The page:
And later, turning to Paul, the authors write that from him we learn a great deal about how to relate to other cultures. They refer to his Athens’ sermon as one good example. And then write, “Paul took seriously the question: What claims do people of different religions make on one another as they live in accordance with what they believe to be true? Paul’s answer was to honor both our commitments to Christian conscience and our commitments to Christian hospitality.” And you might think with this that the authors approve of Paul’s continual stand for truth. But no, they don’t!
Picking 1 Corinthians 1:22 from the New Testament and Deuteronomy 12:2-3 from the Hebrew Bible they write:
These passages [those I have looked at above.] come to us in the context of other biblical texts. Not all references are loving. Israelites are instructed to destroy Canaanite religious shrines (Duet. 12:2-3), and Paul uses negative terms to describe religious ideas of Jews and Gentiles (1 Cor. 1:22). Some Christians use similar statements to condone disrespecting the religions of other people. Overall, however, the biblical intent is clear: God loves all people—and we are to do likewise.
1 Corinthian 1:22 is, “For indeed Jews ask for signs and Greeks search for wisdom” and it is hardly an insult. Many of the Jews came to Christ because of the miracles Jesus and his disciples performed, and the Greeks did love wisdom—undoubtedly it was the Greeks love of wisdom that would lead some of them to Christ who is God’s wisdom. However Paul goes on to write, “but we preach Christ crucified, to Jews a stumbling block and to gentiles foolishness but to those who are called, both Jews and Greeks, Christ the power of God and the wisdom of God." In other words the crucified Jesus, when his crucifixion and resurrection is embraced, is that one who satisfies both the Jew and the Greek.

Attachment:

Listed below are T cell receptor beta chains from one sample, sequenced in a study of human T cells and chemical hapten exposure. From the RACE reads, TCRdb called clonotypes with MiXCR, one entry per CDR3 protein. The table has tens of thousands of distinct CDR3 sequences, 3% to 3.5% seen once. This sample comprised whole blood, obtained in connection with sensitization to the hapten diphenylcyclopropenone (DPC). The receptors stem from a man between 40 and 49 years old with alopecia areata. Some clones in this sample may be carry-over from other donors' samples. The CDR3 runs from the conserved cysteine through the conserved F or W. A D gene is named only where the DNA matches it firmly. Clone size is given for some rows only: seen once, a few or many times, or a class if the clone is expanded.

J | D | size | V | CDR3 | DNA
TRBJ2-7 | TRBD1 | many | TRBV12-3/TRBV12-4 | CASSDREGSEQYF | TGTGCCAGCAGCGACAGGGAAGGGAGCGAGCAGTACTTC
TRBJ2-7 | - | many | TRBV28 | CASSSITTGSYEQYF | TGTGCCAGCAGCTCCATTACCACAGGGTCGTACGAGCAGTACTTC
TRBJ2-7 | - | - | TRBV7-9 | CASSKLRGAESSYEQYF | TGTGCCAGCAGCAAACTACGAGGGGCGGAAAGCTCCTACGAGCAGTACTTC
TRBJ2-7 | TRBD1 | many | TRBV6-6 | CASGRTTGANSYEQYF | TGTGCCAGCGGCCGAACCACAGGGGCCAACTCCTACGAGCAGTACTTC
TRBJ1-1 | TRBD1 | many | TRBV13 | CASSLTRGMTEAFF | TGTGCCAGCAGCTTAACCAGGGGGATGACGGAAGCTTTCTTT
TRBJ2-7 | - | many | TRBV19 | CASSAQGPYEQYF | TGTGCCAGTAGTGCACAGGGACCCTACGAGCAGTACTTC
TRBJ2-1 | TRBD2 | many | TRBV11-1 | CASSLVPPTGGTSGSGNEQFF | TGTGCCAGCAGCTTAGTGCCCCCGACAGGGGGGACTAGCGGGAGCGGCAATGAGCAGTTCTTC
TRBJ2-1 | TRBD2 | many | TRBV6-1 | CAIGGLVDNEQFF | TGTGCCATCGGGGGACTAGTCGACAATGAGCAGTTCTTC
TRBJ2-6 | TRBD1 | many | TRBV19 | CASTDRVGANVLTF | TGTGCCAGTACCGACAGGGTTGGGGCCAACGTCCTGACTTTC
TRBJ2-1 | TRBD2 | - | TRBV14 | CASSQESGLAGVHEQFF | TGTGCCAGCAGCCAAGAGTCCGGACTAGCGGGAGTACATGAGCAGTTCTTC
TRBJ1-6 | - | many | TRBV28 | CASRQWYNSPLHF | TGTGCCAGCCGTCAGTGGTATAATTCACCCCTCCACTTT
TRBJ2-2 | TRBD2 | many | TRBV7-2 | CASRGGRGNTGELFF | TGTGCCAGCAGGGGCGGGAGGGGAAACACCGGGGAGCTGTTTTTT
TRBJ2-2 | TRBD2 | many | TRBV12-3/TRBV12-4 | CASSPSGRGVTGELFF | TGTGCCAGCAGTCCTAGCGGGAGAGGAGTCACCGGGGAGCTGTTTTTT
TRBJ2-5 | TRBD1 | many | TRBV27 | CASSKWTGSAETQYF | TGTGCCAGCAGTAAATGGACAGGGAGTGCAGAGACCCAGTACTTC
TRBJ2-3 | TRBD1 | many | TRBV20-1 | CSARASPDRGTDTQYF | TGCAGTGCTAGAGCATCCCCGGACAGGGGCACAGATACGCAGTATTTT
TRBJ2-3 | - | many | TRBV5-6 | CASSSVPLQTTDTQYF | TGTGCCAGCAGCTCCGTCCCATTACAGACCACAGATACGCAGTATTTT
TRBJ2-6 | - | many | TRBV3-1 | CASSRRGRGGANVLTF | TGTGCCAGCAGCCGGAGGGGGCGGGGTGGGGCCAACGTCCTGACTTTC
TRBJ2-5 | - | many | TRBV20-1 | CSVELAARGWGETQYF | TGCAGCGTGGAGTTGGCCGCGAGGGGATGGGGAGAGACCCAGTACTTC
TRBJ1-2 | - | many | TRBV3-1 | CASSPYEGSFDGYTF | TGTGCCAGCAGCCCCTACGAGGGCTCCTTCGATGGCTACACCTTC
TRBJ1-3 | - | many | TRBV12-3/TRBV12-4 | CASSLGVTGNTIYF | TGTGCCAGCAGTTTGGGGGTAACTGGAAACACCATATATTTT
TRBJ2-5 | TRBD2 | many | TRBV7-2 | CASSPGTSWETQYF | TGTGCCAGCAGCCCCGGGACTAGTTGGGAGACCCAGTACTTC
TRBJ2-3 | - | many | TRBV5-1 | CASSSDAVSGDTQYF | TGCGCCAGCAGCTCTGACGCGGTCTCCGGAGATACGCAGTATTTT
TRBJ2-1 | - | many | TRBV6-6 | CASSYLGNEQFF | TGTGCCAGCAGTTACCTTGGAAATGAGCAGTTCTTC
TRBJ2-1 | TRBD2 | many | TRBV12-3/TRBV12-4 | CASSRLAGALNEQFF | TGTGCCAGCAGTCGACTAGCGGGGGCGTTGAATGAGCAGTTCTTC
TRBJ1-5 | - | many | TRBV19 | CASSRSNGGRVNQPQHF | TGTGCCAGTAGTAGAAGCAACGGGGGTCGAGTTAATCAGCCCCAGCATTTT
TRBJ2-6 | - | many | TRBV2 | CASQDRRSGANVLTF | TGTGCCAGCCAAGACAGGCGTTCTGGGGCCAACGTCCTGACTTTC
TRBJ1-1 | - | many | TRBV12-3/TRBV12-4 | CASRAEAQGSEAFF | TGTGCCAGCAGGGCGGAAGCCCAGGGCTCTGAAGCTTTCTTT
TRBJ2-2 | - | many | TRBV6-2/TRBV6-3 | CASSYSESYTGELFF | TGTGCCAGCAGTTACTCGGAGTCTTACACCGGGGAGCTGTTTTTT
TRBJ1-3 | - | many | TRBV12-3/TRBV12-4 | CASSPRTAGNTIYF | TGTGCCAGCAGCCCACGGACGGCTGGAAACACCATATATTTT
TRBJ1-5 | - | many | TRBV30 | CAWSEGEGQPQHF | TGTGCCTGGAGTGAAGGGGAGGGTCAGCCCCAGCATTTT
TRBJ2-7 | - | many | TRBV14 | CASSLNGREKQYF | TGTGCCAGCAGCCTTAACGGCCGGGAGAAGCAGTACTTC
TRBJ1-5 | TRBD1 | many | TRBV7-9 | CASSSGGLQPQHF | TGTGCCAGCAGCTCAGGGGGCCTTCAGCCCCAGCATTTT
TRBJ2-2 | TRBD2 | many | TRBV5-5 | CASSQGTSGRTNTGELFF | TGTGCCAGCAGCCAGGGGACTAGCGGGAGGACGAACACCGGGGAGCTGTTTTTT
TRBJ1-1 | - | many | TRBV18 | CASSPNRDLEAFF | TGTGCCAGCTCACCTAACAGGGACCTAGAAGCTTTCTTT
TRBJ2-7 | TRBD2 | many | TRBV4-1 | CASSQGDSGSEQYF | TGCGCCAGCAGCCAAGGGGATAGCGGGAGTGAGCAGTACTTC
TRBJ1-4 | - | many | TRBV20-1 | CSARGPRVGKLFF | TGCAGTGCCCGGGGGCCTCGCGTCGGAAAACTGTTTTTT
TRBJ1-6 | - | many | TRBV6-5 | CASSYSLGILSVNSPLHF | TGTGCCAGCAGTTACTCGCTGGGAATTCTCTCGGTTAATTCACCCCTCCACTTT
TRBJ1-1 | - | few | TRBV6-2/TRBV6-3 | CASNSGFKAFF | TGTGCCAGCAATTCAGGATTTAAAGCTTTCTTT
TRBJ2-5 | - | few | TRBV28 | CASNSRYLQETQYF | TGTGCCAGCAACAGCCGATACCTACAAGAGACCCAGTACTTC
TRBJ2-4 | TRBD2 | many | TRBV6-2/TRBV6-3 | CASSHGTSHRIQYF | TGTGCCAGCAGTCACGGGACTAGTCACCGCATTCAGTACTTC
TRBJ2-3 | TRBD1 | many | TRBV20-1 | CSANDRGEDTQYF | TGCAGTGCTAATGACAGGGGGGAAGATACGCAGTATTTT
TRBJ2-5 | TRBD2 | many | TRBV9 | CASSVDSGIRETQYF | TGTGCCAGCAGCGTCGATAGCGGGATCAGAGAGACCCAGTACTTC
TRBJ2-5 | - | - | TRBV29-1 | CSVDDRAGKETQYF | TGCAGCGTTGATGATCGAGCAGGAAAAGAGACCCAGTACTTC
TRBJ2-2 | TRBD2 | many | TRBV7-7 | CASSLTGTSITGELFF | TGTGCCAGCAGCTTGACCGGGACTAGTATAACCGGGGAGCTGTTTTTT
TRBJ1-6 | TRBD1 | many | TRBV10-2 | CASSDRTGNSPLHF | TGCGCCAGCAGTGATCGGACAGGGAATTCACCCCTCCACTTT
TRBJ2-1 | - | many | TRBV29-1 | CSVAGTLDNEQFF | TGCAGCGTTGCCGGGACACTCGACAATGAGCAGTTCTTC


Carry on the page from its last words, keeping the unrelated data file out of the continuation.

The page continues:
As for Deuteronomy 12:2-3, since the Canaanite religion required sexual fertility rites as well as the burning death of children it is hardly surprising that God told the Israelites to tear down their altars.
This section “Biblical Backgrounds and Teachings” of “The Interreligious Stance of the Presbyterian Church (U.S.A.),” makes the practical part of the document’s advice unacceptable. Lack of a clear statement about the uniqueness of Jesus Christ and the twisting of Scripture to fit into the author’s understanding of what interreligious appreciation means leaves the paper open to use by those who wish to deny the uniqueness of Jesus Christ and those who wish to find additional revelation to sit beside God’s final revelation.